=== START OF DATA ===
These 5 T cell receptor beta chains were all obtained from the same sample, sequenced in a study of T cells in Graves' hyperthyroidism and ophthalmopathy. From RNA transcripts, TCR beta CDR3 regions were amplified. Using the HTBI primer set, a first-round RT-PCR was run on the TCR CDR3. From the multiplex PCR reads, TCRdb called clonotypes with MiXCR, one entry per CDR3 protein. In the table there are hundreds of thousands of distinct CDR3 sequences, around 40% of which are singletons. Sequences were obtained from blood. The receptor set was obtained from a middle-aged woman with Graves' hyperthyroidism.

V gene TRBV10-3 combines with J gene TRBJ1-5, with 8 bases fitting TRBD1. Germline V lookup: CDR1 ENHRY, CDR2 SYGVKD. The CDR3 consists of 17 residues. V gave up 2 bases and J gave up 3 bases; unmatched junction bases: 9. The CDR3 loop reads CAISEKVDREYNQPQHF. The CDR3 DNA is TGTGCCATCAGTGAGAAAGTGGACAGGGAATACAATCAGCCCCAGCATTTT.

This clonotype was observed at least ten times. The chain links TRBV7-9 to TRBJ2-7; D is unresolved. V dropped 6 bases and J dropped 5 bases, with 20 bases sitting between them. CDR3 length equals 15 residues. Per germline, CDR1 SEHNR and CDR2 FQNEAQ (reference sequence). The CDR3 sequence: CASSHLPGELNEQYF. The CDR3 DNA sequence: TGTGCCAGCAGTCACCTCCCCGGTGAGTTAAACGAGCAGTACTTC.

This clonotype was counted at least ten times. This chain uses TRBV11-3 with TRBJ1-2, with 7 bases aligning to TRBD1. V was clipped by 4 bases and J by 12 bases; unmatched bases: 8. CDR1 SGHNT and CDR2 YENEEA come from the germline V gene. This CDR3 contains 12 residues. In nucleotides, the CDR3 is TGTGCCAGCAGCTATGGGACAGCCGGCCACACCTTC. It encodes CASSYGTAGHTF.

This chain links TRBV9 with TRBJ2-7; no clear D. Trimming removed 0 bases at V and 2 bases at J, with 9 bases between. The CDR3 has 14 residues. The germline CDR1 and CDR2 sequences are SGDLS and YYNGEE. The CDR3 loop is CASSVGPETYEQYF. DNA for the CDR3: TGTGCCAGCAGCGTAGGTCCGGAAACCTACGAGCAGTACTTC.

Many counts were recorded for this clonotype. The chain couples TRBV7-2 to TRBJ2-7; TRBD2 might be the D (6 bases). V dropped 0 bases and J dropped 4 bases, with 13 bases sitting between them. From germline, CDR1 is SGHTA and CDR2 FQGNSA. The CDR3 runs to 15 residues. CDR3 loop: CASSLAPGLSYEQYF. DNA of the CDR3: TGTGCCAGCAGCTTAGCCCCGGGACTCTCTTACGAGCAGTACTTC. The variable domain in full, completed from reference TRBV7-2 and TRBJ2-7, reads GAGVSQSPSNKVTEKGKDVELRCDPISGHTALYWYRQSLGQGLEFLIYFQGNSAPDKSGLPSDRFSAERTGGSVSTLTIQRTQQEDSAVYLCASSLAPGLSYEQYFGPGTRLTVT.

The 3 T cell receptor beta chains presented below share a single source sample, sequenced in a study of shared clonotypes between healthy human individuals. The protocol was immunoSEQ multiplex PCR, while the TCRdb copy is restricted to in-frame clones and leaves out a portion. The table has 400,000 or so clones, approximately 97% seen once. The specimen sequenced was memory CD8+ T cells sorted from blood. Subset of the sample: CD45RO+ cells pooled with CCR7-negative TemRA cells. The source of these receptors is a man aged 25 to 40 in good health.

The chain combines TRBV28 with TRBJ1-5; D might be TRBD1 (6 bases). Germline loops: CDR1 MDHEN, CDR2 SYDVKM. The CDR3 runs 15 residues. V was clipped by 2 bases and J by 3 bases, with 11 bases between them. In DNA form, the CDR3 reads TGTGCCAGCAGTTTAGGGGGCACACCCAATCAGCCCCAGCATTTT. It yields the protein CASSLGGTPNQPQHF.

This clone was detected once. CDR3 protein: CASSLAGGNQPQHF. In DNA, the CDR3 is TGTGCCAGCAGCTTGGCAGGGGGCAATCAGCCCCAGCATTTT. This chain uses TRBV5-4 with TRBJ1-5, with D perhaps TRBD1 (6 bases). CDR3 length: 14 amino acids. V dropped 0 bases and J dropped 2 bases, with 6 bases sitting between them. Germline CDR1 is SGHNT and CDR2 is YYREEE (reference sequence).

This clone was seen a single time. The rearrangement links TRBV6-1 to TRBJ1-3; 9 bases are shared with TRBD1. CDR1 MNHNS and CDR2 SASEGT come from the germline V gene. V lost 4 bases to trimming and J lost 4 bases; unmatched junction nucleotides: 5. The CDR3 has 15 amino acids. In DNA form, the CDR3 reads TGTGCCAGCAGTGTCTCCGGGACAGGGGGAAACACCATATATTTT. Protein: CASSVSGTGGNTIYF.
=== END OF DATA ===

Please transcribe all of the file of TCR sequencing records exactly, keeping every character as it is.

These 5 T cell receptor beta chains were all obtained from the same sample, sequenced in a study of T cells in Graves' hyperthyroidism and ophthalmopathy. From RNA transcripts, TCR beta CDR3 regions were amplified. Using the HTBI primer set, a first-round RT-PCR was run on the TCR CDR3. From the multiplex PCR reads, TCRdb called clonotypes with MiXCR, one entry per CDR3 protein. In the table there are hundreds of thousands of distinct CDR3 sequences, around 40% of which are singletons. Sequences were obtained from blood. The receptor set was obtained from a middle-aged woman with Graves' hyperthyroidism.

V gene TRBV10-3 combines with J gene TRBJ1-5, with 8 bases fitting TRBD1. Germline V lookup: CDR1 ENHRY, CDR2 SYGVKD. The CDR3 consists of 17 residues. V gave up 2 bases and J gave up 3 bases; unmatched junction bases: 9. The CDR3 loop reads CAISEKVDREYNQPQHF. The CDR3 DNA is TGTGCCATCAGTGAGAAAGTGGACAGGGAATACAATCAGCCCCAGCATTTT.

This clonotype was observed at least ten times. The chain links TRBV7-9 to TRBJ2-7; D is unresolved. V dropped 6 bases and J dropped 5 bases, with 20 bases sitting between them. CDR3 length equals 15 residues. Per germline, CDR1 SEHNR and CDR2 FQNEAQ (reference sequence). The CDR3 sequence: CASSHLPGELNEQYF. The CDR3 DNA sequence: TGTGCCAGCAGTCACCTCCCCGGTGAGTTAAACGAGCAGTACTTC.

This clonotype was counted at least ten times. This chain uses TRBV11-3 with TRBJ1-2, with 7 bases aligning to TRBD1. V was clipped by 4 bases and J by 12 bases; unmatched bases: 8. CDR1 SGHNT and CDR2 YENEEA come from the germline V gene. This CDR3 contains 12 residues. In nucleotides, the CDR3 is TGTGCCAGCAGCTATGGGACAGCCGGCCACACCTTC. It encodes CASSYGTAGHTF.

This chain links TRBV9 with TRBJ2-7; no clear D. Trimming removed 0 bases at V and 2 bases at J, with 9 bases between. The CDR3 has 14 residues. The germline CDR1 and CDR2 sequences are SGDLS and YYNGEE. The CDR3 loop is CASSVGPETYEQYF. DNA for the CDR3: TGTGCCAGCAGCGTAGGTCCGGAAACCTACGAGCAGTACTTC.

Many counts were recorded for this clonotype. The chain couples TRBV7-2 to TRBJ2-7; TRBD2 might be the D (6 bases). V dropped 0 bases and J dropped 4 bases, with 13 bases sitting between them. From germline, CDR1 is SGHTA and CDR2 FQGNSA. The CDR3 runs to 15 residues. CDR3 loop: CASSLAPGLSYEQYF. DNA of the CDR3: TGTGCCAGCAGCTTAGCCCCGGGACTCTCTTACGAGCAGTACTTC. The variable domain in full, completed from reference TRBV7-2 and TRBJ2-7, reads GAGVSQSPSNKVTEKGKDVELRCDPISGHTALYWYRQSLGQGLEFLIYFQGNSAPDKSGLPSDRFSAERTGGSVSTLTIQRTQQEDSAVYLCASSLAPGLSYEQYFGPGTRLTVT.

The 3 T cell receptor beta chains presented below share a single source sample, sequenced in a study of shared clonotypes between healthy human individuals. The protocol was immunoSEQ multiplex PCR, while the TCRdb copy is restricted to in-frame clones and leaves out a portion. The table has 400,000 or so clones, approximately 97% seen once. The specimen sequenced was memory CD8+ T cells sorted from blood. Subset of the sample: CD45RO+ cells pooled with CCR7-negative TemRA cells. The source of these receptors is a man aged 25 to 40 in good health.

The chain combines TRBV28 with TRBJ1-5; D might be TRBD1 (6 bases). Germline loops: CDR1 MDHEN, CDR2 SYDVKM. The CDR3 runs 15 residues. V was clipped by 2 bases and J by 3 bases, with 11 bases between them. In DNA form, the CDR3 reads TGTGCCAGCAGTTTAGGGGGCACACCCAATCAGCCCCAGCATTTT. It yields the protein CASSLGGTPNQPQHF.

This clone was detected once. CDR3 protein: CASSLAGGNQPQHF. In DNA, the CDR3 is TGTGCCAGCAGCTTGGCAGGGGGCAATCAGCCCCAGCATTTT. This chain uses TRBV5-4 with TRBJ1-5, with D perhaps TRBD1 (6 bases). CDR3 length: 14 amino acids. V dropped 0 bases and J dropped 2 bases, with 6 bases sitting between them. Germline CDR1 is SGHNT and CDR2 is YYREEE (reference sequence).

This clone was seen a single time. The rearrangement links TRBV6-1 to TRBJ1-3; 9 bases are shared with TRBD1. CDR1 MNHNS and CDR2 SASEGT come from the germline V gene. V lost 4 bases to trimming and J lost 4 bases; unmatched junction nucleotides: 5. The CDR3 has 15 amino acids. In DNA form, the CDR3 reads TGTGCCAGCAGTGTCTCCGGGACAGGGGGAAACACCATATATTTT. Protein: CASSVSGTGGNTIYF.